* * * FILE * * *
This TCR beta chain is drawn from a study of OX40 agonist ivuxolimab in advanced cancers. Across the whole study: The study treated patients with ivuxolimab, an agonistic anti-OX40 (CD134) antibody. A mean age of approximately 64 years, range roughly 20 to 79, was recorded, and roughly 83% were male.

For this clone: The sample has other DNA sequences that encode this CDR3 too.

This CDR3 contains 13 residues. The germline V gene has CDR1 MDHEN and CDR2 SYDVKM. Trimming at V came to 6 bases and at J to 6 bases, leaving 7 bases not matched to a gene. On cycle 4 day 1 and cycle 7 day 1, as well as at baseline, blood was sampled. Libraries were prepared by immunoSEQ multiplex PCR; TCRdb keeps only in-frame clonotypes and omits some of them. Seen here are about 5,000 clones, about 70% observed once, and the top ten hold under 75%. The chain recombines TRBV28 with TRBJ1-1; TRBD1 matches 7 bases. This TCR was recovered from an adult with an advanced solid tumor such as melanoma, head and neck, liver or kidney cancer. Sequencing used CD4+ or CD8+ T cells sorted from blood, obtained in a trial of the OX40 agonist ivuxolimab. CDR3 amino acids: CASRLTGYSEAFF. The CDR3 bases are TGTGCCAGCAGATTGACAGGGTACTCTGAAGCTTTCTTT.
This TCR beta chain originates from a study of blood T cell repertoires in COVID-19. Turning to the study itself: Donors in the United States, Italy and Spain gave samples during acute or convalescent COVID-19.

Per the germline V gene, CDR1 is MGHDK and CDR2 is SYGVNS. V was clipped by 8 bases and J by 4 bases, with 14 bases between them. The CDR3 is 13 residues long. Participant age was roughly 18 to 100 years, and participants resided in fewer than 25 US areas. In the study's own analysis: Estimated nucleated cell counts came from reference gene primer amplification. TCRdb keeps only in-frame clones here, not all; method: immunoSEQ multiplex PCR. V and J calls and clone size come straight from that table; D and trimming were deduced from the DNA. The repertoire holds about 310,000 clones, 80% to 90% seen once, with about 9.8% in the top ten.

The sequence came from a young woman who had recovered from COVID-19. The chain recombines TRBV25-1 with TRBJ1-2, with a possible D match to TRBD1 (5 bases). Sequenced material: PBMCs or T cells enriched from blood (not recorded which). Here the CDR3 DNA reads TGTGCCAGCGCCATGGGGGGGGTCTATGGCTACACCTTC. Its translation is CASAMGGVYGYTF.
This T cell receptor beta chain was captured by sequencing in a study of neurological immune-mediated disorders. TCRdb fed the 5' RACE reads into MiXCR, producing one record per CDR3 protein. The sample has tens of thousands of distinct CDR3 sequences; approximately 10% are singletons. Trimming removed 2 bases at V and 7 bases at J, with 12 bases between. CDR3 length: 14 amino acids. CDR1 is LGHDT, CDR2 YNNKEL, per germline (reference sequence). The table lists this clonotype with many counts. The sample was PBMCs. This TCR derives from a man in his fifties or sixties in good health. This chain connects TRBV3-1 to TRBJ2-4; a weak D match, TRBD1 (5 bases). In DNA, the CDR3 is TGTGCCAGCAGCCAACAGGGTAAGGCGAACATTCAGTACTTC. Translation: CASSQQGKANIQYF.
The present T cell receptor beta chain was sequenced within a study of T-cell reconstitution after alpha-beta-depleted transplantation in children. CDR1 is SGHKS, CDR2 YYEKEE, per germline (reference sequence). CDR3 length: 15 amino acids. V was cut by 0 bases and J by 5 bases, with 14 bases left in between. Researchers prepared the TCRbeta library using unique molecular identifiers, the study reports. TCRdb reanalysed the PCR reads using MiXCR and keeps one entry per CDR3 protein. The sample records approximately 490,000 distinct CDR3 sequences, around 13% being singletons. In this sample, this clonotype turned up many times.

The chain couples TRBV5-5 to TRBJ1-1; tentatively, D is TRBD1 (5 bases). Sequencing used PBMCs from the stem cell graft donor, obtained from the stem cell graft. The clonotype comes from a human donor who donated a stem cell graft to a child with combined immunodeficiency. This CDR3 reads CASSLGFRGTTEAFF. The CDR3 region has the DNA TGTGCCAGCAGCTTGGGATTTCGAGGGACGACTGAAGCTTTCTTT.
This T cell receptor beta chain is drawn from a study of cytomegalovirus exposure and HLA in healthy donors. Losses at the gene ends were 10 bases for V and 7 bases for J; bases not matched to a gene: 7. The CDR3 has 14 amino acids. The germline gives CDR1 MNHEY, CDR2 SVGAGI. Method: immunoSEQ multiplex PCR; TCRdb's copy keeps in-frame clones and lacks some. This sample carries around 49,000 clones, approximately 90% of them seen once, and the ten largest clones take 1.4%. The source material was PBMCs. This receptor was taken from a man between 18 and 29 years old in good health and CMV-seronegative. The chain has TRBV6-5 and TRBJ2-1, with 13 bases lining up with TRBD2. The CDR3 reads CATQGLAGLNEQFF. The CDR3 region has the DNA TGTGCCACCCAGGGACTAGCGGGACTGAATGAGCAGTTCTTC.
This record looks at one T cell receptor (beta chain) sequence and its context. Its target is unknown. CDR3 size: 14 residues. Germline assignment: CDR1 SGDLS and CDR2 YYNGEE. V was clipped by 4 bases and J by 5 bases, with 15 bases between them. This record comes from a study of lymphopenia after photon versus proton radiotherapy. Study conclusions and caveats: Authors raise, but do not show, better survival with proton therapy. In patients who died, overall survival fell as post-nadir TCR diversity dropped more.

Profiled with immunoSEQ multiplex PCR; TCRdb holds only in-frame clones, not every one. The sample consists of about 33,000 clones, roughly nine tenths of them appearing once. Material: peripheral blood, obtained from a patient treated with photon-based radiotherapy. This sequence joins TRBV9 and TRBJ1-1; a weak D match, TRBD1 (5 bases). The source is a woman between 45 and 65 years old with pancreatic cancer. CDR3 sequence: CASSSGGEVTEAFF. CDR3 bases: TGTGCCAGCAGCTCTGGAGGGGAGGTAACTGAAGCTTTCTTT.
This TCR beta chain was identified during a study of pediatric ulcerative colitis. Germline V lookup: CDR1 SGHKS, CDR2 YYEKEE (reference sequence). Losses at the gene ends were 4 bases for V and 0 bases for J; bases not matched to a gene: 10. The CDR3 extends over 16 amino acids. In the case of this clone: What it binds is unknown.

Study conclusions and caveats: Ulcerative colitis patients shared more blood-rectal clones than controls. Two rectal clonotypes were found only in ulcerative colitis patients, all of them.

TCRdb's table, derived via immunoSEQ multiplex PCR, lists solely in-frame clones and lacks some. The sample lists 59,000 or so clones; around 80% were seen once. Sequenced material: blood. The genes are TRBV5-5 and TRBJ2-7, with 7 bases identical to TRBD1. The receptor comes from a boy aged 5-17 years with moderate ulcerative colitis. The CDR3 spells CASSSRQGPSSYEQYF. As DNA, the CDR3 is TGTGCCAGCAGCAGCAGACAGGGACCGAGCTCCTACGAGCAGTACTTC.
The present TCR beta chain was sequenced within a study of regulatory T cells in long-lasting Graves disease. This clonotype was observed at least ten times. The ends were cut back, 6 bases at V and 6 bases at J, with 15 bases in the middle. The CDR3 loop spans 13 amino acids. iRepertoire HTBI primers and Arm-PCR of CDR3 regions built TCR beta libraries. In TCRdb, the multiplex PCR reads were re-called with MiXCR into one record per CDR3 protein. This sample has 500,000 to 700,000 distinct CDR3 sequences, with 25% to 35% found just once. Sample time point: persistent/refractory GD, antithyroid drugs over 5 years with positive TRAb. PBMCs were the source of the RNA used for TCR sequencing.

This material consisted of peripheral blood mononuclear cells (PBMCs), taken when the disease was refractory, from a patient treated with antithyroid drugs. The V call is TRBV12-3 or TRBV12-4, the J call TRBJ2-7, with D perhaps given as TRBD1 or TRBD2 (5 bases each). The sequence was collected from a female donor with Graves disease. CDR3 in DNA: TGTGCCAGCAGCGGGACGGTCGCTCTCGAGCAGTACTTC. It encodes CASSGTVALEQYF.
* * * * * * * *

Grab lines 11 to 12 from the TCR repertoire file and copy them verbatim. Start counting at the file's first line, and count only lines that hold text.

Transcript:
This record looks at one T cell receptor (beta chain) sequence and its context. Its target is unknown. CDR3 size: 14 residues. Germline assignment: CDR1 SGDLS and CDR2 YYNGEE. V was clipped by 4 bases and J by 5 bases, with 15 bases between them. This record comes from a study of lymphopenia after photon versus proton radiotherapy. Study conclusions and caveats: Authors raise, but do not show, better survival with proton therapy. In patients who died, overall survival fell as post-nadir TCR diversity dropped more.

Profiled with immunoSEQ multiplex PCR; TCRdb holds only in-frame clones, not every one. The sample consists of about 33,000 clones, roughly nine tenths of them appearing once. Material: peripheral blood, obtained from a patient treated with photon-based radiotherapy. This sequence joins TRBV9 and TRBJ1-1; a weak D match, TRBD1 (5 bases). The source is a woman between 45 and 65 years old with pancreatic cancer. CDR3 sequence: CASSSGGEVTEAFF. CDR3 bases: TGTGCCAGCAGCTCTGGAGGGGAGGTAACTGAAGCTTTCTTT.